Utah Gov. Spencer Cox on Monday said that he believes social media is negatively impacting the mental health, social connection and emotional well-being of Utah teens.
"Increasingly, kids and adults are turning to social media for connections. We don't spend as much time with our families and churches and schools and community groups. We become starved for this in-person connection," Cox told a crowd of parents, teachers and community leaders gathered at Bonneville Junior High School in Holladay.
While he acknowledged that social media has its benefits — like helping people reconnect with old friends, and stay closer to loved ones who may live far away — it is the lack of in-person connection that can be eroded by overusing social media that is a concern to Cox.
A 2018 Pew Research Center survey of nearly 750 13- to 17-year-olds found that 45% are online almost constantly and 97% use a social media platform, such as YouTube, Facebook, Instagram or Snapchat.
"I say it all the time: I believe we are wired for connection and as a result of disconnection or the wrong connections, we're seeing that mental health is taking a beating," Cox said.
Along with high usage among teen populations, there is also data linking that use to declining mental health.
According to the Mayo Clinic, a 2016 study of more than 450 teens found that greater social media use, nighttime social media use and emotional investment in social media — such as feeling upset when prevented from logging on — were each linked with worse sleep quality and higher levels of anxiety and depression.
"I know that every generation, probably in the history of the world, has believed that the next thing is ruining our kids. I have to think that somewhere back there, when the plow was invented, there were some parents saying, 'This is going to ruin our kids," Cox joked.
"I do think we have to admit ... social media is very different than every other form of media we've had in the past, in that it is not passive, it is active," he said.
So, what can or should be done to address the harm social media is doling out to teenage brains?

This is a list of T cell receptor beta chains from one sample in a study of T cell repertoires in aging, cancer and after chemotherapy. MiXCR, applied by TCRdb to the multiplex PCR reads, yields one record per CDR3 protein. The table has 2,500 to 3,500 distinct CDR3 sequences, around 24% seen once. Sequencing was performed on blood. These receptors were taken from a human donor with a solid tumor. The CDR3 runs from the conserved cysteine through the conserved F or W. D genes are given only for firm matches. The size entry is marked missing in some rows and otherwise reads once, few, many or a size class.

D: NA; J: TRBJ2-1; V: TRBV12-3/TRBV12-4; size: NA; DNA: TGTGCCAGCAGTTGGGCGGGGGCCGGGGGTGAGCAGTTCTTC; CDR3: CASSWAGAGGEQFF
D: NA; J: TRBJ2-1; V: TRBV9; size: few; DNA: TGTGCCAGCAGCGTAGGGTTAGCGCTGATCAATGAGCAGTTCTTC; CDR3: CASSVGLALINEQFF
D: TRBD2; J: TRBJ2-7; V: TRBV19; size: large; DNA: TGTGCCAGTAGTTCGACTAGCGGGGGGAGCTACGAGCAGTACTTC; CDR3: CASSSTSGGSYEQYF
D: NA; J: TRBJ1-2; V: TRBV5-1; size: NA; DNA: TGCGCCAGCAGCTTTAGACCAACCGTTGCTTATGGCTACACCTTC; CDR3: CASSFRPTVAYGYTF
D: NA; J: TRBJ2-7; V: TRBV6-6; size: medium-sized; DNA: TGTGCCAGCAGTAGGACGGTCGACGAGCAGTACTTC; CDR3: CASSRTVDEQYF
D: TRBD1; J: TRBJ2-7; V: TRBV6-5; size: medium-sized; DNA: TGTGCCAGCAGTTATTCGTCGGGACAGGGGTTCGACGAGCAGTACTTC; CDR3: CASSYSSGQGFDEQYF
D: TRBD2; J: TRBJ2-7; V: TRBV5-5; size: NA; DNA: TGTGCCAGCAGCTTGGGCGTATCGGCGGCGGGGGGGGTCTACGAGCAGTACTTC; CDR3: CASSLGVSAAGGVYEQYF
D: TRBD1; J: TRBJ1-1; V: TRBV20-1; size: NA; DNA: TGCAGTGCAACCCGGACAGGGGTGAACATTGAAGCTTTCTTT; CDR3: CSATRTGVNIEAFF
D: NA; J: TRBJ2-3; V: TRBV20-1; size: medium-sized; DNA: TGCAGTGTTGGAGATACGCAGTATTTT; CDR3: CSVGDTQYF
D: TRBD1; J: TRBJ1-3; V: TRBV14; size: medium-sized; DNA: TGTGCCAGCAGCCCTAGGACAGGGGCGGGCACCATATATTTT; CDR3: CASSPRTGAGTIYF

Cox said he's calling on Utahns to join him in supporting "common sense solutions," to protect the mental health of the state's young people.
The first of these solutions?
Getting cellphones out of classrooms, Cox said.
"What would the school environment look like if our students didn't have access to TikTok and YouTube for several hours during the school day? What would it feel like if teachers didn't have to compete with that immediate gratification of Instagram or Twitter for student attention?" Cox asked.
He added that he'd like to see school districts across the state pilot programs that remove cellphones from the classroom.
Along with decreasing the presence of phones in schools, Cox also said that there need to be laws that enable parents to be more involved in setting boundaries for their children on social media and that he's looking at such laws with legislators right now, assessing what potential legislation could look like for the 2023 legislative session.
"We want to give parents the ability to decide if and when your child is ready for social media by requiring parental permission in the creation of accounts for minors. There needs to be an easier way for parents to control how much of their time they can spend on social media and when it should be shut down," Cox said. "We really need social media companies to make it easier for parents to get and be involved in their child's access to social media, rather than just focusing on getting them hooked."
Cox also called for parents to help in other ways, citing a study from Brigham Young University's Wheatley Institution that shows the time a parent spends on social media is also a significant factor in their child's mental health.
"Our children and teenagers are growing up in homes where they feel like they have to compete with Instagram or Facebook or Twitter for their parent's attention," Cox said. "Let's reconnect through in-person activities and let's work together to improve the mental health of our children. Our families are certainly worth the investment."